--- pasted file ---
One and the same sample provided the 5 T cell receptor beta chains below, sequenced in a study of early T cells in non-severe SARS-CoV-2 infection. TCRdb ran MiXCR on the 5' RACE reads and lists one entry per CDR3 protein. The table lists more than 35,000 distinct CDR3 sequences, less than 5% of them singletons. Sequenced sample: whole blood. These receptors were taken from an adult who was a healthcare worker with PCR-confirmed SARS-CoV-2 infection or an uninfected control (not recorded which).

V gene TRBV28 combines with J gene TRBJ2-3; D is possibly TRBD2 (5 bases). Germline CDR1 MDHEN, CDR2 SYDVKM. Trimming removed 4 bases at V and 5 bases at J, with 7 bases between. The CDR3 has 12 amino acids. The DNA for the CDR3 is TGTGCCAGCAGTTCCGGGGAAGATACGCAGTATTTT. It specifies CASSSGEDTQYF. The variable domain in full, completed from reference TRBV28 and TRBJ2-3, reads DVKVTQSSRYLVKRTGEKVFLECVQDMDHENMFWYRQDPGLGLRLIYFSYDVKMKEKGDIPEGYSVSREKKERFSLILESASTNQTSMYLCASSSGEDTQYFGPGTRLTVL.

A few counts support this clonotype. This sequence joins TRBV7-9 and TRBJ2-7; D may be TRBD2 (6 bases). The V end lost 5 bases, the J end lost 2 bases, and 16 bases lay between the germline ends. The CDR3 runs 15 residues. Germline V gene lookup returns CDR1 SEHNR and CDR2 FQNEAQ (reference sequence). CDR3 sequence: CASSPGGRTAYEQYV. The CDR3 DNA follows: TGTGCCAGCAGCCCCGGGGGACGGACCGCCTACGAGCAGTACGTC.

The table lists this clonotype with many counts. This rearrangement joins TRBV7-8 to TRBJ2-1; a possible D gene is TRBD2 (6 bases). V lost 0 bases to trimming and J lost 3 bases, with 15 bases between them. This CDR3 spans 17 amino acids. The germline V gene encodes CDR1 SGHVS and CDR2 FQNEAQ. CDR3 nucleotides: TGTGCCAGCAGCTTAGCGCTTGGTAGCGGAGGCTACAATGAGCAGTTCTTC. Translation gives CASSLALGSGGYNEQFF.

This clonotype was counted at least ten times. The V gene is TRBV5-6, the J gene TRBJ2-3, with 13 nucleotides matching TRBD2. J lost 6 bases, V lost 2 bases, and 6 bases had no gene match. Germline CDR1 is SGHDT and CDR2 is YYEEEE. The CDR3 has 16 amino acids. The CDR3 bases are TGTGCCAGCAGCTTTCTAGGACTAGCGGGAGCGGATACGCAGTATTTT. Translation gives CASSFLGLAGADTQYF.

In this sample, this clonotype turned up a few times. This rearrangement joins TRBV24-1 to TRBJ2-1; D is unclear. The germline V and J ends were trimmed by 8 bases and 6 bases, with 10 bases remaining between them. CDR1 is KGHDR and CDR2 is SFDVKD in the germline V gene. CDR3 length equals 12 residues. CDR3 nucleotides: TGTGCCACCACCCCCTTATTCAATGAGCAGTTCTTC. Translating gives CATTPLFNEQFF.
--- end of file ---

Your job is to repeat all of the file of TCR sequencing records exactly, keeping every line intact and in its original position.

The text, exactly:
One and the same sample provided the 5 T cell receptor beta chains below, sequenced in a study of early T cells in non-severe SARS-CoV-2 infection. TCRdb ran MiXCR on the 5' RACE reads and lists one entry per CDR3 protein. The table lists more than 35,000 distinct CDR3 sequences, less than 5% of them singletons. Sequenced sample: whole blood. These receptors were taken from an adult who was a healthcare worker with PCR-confirmed SARS-CoV-2 infection or an uninfected control (not recorded which).

V gene TRBV28 combines with J gene TRBJ2-3; D is possibly TRBD2 (5 bases). Germline CDR1 MDHEN, CDR2 SYDVKM. Trimming removed 4 bases at V and 5 bases at J, with 7 bases between. The CDR3 has 12 amino acids. The DNA for the CDR3 is TGTGCCAGCAGTTCCGGGGAAGATACGCAGTATTTT. It specifies CASSSGEDTQYF. The variable domain in full, completed from reference TRBV28 and TRBJ2-3, reads DVKVTQSSRYLVKRTGEKVFLECVQDMDHENMFWYRQDPGLGLRLIYFSYDVKMKEKGDIPEGYSVSREKKERFSLILESASTNQTSMYLCASSSGEDTQYFGPGTRLTVL.

A few counts support this clonotype. This sequence joins TRBV7-9 and TRBJ2-7; D may be TRBD2 (6 bases). The V end lost 5 bases, the J end lost 2 bases, and 16 bases lay between the germline ends. The CDR3 runs 15 residues. Germline V gene lookup returns CDR1 SEHNR and CDR2 FQNEAQ (reference sequence). CDR3 sequence: CASSPGGRTAYEQYV. The CDR3 DNA follows: TGTGCCAGCAGCCCCGGGGGACGGACCGCCTACGAGCAGTACGTC.

The table lists this clonotype with many counts. This rearrangement joins TRBV7-8 to TRBJ2-1; a possible D gene is TRBD2 (6 bases). V lost 0 bases to trimming and J lost 3 bases, with 15 bases between them. This CDR3 spans 17 amino acids. The germline V gene encodes CDR1 SGHVS and CDR2 FQNEAQ. CDR3 nucleotides: TGTGCCAGCAGCTTAGCGCTTGGTAGCGGAGGCTACAATGAGCAGTTCTTC. Translation gives CASSLALGSGGYNEQFF.

This clonotype was counted at least ten times. The V gene is TRBV5-6, the J gene TRBJ2-3, with 13 nucleotides matching TRBD2. J lost 6 bases, V lost 2 bases, and 6 bases had no gene match. Germline CDR1 is SGHDT and CDR2 is YYEEEE. The CDR3 has 16 amino acids. The CDR3 bases are TGTGCCAGCAGCTTTCTAGGACTAGCGGGAGCGGATACGCAGTATTTT. Translation gives CASSFLGLAGADTQYF.

In this sample, this clonotype turned up a few times. This rearrangement joins TRBV24-1 to TRBJ2-1; D is unclear. The germline V and J ends were trimmed by 8 bases and 6 bases, with 10 bases remaining between them. CDR1 is KGHDR and CDR2 is SFDVKD in the germline V gene. CDR3 length equals 12 residues. CDR3 nucleotides: TGTGCCACCACCCCCTTATTCAATGAGCAGTTCTTC. Translating gives CATTPLFNEQFF.